No. 14-13300 (11th Cir. 2015)
No. 14-13300599 Fed. Appx. 945

No. 14-13300


GERALD ALEXANDER, Plaintiff-Appellant, v. CRYSTAL A. BRADSHAW, Property Room Employee, COLONEL DAVID MCCARTER, R. DYKES, Assistant Warden, Defendants-Appellees.

[DO NOT PUBLISH] Non-Argument Calendar D.C. Docket No. 1:14-cv-20705-UU Appeal from the United States District Court for the Southern District of Florida Before JORDAN, JILL PRYOR, and ANDERSON, Circuit Judges. PER CURIAM:

Gerald Alexander, a prisoner proceeding pro se, appeals the district court's dismissal of his 42 U.S.C. § 1983 complaint for failure to state a claim for relief. On appeal, Alexander argues that the district court should not have dismissed his complaint without giving him leave to amend to state a constitutional claim. Alexander asserts that, if given the opportunity to amend the complaint, he would have been able to establish that the defendants were deliberately indifferent and violated his Eighth and Fourteenth Amendment rights. We review a district court's decision to grant or deny leave to amend for an abuse of discretion. Hollywood Mobile Estates Ltd. v. Seminole Tribe of Fla., 641 F.3d 1259, 1264 (11th Cir. 2011).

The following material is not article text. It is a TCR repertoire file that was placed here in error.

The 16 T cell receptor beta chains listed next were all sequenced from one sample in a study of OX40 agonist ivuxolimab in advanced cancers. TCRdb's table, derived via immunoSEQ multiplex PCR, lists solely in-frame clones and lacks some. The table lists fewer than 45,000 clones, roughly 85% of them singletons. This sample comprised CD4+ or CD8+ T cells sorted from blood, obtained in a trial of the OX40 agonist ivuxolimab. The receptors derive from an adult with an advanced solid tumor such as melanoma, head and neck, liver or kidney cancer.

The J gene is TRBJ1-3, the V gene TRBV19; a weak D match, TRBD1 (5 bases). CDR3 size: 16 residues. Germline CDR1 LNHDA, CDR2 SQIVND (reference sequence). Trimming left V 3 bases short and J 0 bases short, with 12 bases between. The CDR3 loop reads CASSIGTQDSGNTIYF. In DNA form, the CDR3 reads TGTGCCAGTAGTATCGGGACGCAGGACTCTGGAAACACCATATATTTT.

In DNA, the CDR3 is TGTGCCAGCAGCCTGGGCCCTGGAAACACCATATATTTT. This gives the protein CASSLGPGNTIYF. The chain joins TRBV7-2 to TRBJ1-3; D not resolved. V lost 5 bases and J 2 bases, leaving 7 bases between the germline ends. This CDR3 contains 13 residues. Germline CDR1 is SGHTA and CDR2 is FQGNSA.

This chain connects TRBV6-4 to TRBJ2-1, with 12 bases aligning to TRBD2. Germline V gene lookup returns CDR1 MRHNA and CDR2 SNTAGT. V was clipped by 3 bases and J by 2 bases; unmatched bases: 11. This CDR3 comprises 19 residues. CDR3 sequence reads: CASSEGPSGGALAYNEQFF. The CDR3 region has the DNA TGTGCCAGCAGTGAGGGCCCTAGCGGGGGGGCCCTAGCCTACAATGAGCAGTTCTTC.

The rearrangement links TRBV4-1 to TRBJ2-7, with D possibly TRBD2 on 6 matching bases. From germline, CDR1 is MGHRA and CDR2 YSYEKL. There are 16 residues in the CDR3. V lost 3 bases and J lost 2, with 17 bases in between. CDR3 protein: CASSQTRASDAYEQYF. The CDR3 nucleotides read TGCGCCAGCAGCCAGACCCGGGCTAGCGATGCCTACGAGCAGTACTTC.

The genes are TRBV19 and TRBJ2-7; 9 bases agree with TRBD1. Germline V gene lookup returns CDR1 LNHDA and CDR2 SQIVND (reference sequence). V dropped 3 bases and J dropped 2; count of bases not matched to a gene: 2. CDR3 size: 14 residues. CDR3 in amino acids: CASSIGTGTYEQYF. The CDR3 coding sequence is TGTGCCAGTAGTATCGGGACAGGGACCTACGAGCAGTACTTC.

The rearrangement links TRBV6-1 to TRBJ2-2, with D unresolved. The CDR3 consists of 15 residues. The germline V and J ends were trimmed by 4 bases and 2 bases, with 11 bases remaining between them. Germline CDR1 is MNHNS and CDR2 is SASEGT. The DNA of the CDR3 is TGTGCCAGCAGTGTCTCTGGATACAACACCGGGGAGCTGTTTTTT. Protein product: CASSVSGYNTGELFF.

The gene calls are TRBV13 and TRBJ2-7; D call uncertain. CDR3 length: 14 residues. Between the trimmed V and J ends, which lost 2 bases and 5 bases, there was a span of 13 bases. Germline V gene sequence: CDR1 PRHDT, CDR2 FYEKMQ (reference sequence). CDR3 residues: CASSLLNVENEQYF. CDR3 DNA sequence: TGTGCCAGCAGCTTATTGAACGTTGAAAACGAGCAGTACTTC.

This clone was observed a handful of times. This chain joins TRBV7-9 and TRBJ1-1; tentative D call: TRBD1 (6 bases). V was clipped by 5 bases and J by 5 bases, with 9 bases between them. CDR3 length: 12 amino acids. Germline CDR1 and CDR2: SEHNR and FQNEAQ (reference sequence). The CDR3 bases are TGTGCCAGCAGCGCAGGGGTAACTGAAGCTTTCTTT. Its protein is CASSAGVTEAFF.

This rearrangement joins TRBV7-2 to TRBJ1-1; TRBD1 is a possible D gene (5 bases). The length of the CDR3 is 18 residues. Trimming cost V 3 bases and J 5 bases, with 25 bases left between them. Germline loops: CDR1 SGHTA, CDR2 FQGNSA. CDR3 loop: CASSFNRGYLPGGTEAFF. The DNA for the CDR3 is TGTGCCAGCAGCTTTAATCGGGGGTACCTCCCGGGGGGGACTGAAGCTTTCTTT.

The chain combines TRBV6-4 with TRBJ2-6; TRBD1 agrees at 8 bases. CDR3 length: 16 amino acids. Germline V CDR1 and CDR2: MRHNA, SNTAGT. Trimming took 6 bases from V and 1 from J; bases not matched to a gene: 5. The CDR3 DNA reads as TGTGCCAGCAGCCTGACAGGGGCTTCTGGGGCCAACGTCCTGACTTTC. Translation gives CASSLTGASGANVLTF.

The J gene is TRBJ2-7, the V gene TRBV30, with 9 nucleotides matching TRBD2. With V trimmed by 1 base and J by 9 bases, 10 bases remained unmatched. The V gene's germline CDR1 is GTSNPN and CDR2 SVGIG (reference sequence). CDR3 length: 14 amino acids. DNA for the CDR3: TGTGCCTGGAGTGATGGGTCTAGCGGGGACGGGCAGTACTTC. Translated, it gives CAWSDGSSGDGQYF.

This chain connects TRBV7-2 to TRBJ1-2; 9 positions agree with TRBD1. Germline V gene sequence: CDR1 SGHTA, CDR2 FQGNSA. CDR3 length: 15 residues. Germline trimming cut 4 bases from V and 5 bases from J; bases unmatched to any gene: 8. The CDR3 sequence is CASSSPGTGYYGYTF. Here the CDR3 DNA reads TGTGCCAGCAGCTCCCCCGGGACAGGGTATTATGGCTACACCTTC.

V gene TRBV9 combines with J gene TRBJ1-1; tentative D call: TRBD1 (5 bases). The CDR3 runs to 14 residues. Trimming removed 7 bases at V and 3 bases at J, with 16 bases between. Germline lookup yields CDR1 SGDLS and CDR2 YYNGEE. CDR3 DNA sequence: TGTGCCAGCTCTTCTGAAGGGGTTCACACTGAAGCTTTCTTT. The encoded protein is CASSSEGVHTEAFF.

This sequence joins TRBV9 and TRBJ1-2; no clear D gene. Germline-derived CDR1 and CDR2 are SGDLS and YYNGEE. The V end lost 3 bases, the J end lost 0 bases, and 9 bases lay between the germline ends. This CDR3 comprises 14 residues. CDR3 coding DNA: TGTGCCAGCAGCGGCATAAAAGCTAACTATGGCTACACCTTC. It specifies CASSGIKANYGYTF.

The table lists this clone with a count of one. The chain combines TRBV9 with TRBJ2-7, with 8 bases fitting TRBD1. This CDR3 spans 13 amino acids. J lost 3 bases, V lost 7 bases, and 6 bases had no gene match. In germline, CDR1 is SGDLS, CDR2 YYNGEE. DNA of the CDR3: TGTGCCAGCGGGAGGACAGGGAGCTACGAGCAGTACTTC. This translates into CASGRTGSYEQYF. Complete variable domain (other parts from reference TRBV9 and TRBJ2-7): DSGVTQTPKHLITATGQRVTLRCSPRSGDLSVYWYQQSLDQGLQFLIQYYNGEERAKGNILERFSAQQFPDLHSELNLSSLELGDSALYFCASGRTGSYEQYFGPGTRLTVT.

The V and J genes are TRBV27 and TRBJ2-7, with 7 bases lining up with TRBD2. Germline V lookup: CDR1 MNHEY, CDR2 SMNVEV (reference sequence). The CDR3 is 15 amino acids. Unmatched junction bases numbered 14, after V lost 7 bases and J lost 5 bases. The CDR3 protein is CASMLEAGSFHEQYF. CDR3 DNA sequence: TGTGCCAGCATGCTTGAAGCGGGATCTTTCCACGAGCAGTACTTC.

We have held that, where a more carefully drafted complaint might state a claim, the plaintiff must be given at least one opportunity to amend the complaint before the action is dismissed with prejudice. Bank v. Pitt, 928 F.2d 1108, 1112 (11th Cir. 1991), overruled in part by Wagner v. Daewoo Heavy Indus. Am. Corp., 314 F.3d 541, 542 (11th Cir. 2002) (en banc). Here, however, the district court dismissed the case without prejudice. Where an action is dismissed without prejudice, the plaintiff may refile before the expiration of the applicable statute of limitations. Given that Alexander may refile his case within the statute of limitations, the Court cannot say the district court abused its discretion by denying leave to amend and dismissing the case without prejudice.